GESTALT® is a Global Navigation Satellite Systems Signal Testbed consisting of:
A physical infrastructure for research and development of software defined GNSS receivers, featuring:
- A set of GNSS antennas mounted in a platform at the roof of the CTTC building.
- GNSS Signal generation equipment for controlled experiments.
- A set of RF front-ends, in charge of amplification, filtering, down-shifting to baseband, digitizing and interfacing with the computing platform.
- A computing platform where the software receiver is executed.
An open source project, named GNSS-SDR, that implements the GNSS software-defined receiver used in GESTALT® and provides an open development ecosystem consisting of:
- A website at http://gnss-sdr.org
- Public source code repositories with and associated version control system at https://github.com/gnss-sdr/gnss-sdr
- A public mailing list.
GESTALT® allows for rigorous, transparent, fair and replicable testing of signal processing algorithms and receiver architectures. The testbed includes hardware, software, and networking components, constituting a state-of-the-art facility for research and development of next-generation’s GNSS receivers.
The swiftly evolving landscape of GNSS signals and systems demands rapid prototyping tools in order to explore receivers’ full capability, including radically new uses of those signals. That flexibility is hard to find in today’s GNSS receiver technology, mainly driven by application-specific integrated circuits (ASIC) and system-on-chip (SoC) implementations with high development costs and very limited degree of reconfigurability, thus hampering experimentation and fair trials of new approaches. Manufacturers are incorporating new features to their commercial receivers at steady pace: most low-cost, mass-market GNSS receivers are already multi-constellation (GPS and GLONASS) but still not multiband. In contrast, professional receivers are mostly dual-band, with some triple-band model (Novatel’s OEM628) already available. In all cases, modern GNSS receivers’ performance heavily relies on assistance data from external systems (e.g., cellular and WiFi networks) in order to shorten the time-to-first-fix or enhance their navigation performance via the application of high-accuracy algorithms such as Real Time Kinematics (RTK) or Precise Point Positioning (PPP).
In spite of the indubitable interest of multi-frequency receivers, an experimentation platform at the signal processing level for dual and triple band GNSS receivers was still missing. GESTALT® is equipped with broadband, geodetic grade antennas; GNSS signal generators for controlled experiments; state-of-the-art radio-frequency front-ends able to work concurrently in three GNSS frequency bands, with configurable bandwidth, frequency downshifting and filtering; digitation working at sample rates as high as 80 Msps with 8-bit, coherent I/Q samples; high-speed interfaces to a host computer; and an open source GNSS software receiver in charge of signal processing and generation of suitable outputs in standard formats. A non-exhaustive list of suitable applications that could be deployed in such platform is: signal recording and playback, algorithm development and validation, interference monitoring, array processing, a GNSS reference station, antenna/front-end assessment, reflectometry, low-cost high-accuracy solutions, space weather monitoring, ionospheric mapping, customized guidance of unmanned vehicles or GNSS-based cloud services.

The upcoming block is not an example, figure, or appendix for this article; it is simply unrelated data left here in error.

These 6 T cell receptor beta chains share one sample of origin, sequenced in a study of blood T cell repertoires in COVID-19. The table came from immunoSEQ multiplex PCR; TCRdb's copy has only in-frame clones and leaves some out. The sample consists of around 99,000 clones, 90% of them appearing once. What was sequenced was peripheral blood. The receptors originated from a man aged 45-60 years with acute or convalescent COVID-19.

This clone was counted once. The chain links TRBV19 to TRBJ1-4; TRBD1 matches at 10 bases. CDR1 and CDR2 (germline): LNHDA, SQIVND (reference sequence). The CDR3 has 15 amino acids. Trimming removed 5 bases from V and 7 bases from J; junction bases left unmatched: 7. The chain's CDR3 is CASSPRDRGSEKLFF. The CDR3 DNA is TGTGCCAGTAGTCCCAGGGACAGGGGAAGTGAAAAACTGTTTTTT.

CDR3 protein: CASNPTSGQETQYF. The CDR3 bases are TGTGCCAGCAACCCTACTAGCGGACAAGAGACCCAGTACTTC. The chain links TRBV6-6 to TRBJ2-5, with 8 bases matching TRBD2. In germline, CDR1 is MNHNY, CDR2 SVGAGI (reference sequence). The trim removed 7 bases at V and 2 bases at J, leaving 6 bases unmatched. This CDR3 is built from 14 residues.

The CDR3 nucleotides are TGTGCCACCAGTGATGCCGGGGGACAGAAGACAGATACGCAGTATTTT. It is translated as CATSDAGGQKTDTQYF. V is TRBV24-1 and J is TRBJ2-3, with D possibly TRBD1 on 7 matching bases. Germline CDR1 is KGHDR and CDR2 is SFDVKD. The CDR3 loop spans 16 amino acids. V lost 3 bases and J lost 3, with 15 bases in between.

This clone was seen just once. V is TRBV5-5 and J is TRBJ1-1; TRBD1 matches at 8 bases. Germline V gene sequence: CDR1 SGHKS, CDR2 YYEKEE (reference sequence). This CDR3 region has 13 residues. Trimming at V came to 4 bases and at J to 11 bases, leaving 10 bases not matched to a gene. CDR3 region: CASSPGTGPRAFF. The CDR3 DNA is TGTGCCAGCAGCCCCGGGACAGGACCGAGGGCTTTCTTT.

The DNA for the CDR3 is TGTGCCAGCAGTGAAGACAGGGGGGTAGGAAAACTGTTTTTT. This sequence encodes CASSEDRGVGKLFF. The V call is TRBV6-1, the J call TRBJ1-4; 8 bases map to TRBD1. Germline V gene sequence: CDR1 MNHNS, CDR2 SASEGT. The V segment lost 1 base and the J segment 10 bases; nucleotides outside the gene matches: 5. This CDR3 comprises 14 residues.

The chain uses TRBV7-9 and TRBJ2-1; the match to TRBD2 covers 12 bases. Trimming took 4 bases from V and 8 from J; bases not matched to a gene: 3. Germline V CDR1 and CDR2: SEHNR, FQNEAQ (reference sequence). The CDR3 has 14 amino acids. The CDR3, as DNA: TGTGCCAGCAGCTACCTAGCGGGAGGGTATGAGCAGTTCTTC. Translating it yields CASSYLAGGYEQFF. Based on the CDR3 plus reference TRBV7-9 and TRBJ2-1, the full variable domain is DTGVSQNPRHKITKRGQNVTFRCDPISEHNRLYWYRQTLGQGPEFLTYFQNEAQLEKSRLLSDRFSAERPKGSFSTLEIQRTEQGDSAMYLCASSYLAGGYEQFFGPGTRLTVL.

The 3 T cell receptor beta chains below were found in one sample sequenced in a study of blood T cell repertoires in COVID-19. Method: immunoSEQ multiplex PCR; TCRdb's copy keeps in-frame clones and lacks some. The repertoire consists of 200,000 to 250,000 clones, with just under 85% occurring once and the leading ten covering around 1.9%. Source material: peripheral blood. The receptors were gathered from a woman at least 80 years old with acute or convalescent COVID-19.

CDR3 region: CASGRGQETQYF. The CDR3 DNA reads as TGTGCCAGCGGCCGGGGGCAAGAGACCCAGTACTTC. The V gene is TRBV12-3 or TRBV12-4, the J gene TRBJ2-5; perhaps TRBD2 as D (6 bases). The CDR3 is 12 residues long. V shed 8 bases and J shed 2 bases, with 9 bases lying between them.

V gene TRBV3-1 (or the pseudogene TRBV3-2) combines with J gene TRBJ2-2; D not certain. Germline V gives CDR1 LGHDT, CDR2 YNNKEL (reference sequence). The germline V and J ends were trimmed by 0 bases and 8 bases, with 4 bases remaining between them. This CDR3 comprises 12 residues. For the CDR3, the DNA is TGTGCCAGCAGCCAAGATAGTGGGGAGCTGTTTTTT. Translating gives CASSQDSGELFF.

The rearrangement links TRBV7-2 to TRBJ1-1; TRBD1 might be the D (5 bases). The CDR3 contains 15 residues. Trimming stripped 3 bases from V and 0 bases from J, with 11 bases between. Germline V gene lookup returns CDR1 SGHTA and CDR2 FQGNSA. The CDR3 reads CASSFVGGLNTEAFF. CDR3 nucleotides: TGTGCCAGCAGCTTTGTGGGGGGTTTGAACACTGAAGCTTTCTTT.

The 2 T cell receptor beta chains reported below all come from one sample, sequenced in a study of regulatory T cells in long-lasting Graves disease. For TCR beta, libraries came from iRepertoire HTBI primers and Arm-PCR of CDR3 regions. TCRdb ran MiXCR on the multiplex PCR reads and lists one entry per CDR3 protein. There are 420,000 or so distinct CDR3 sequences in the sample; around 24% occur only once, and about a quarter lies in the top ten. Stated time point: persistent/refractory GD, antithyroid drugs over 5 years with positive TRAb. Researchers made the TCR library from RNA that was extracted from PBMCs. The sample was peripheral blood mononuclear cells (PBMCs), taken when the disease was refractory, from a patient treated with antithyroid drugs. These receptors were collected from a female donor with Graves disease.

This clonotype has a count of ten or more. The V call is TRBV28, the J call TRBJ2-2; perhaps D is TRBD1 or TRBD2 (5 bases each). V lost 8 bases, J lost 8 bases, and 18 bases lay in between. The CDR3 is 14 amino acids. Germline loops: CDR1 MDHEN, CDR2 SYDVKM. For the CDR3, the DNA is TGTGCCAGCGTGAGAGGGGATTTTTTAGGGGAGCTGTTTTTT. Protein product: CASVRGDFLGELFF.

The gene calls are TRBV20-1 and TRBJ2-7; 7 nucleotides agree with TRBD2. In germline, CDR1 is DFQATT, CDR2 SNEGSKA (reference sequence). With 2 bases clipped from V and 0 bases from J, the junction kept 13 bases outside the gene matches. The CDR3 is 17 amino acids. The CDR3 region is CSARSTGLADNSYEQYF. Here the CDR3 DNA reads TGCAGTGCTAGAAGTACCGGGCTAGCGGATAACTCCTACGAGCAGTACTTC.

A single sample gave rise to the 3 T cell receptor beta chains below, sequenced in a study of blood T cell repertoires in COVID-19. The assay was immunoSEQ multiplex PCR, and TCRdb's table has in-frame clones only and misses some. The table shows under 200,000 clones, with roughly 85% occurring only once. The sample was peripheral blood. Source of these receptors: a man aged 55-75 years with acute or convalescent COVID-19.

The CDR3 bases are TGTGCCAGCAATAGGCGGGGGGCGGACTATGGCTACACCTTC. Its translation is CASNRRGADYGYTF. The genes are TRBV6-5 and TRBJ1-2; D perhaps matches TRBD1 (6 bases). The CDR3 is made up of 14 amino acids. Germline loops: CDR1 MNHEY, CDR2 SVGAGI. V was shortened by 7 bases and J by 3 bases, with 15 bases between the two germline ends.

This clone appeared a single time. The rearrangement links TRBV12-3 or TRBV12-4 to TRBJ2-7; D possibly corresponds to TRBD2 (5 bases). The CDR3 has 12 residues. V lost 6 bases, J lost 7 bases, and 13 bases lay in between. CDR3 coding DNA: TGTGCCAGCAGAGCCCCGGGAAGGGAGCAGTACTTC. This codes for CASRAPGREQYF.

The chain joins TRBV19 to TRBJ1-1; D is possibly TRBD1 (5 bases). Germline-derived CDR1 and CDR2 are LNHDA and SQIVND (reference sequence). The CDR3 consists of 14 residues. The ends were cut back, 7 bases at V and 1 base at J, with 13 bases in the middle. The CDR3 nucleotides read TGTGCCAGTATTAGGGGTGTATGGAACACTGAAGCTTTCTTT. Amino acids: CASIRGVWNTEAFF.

A key aspect of GESTALT® is its openness. In addition to the fact that it can be fully operated remotely, the core software receiver engine in charge of all the digital signal processing chain is an open source project with a lively community of users and developers. Accordingly, a partial testbed replication can be done on a limited budget with commodity computers and low cost, over-the-counter antennas and radio-frequency front-ends. This allows both for reproducible research and short assessment and validation times, ultimately shortening the gap between ideas for new uses of GNSS signals and user-driven, market-ready products and services.
- Multiplatform (Linux and Mac OS X, 32 and 64 bit architectures, ARM processors).
- Works with files and several RF front ends, including those compatible with the Universal Hardware Driver (UHD).
- Acquisition of GPS L1 C/A, Galileo E1B and E1C signals. GPS L2C (M) and Beidou B1I are ongoing work.
- SIMD-enabled for most popular processors.
- Implemented tracking loops: DLL + PLL, DLL + PLL/FLL, VEML, with most popular discriminators.
- Connection to Matlab/Simulink via TCP for rapid prototyping and algorithm validation.
- Demodulation and decoding of the navigation message GPS NAV and Galileo INAV.
- Computation of PVT (Position – Velocity – Time) solution in real-time.
- Position solution exportable to KML files (can be opened by Google Earth and other similar tools) and to a serial port via NMEA.
- Generation of RINEX files (observables and navigation), v2.1 and v3. RTCM 3.2 is ongoing work.
- Source code released under the General Public License.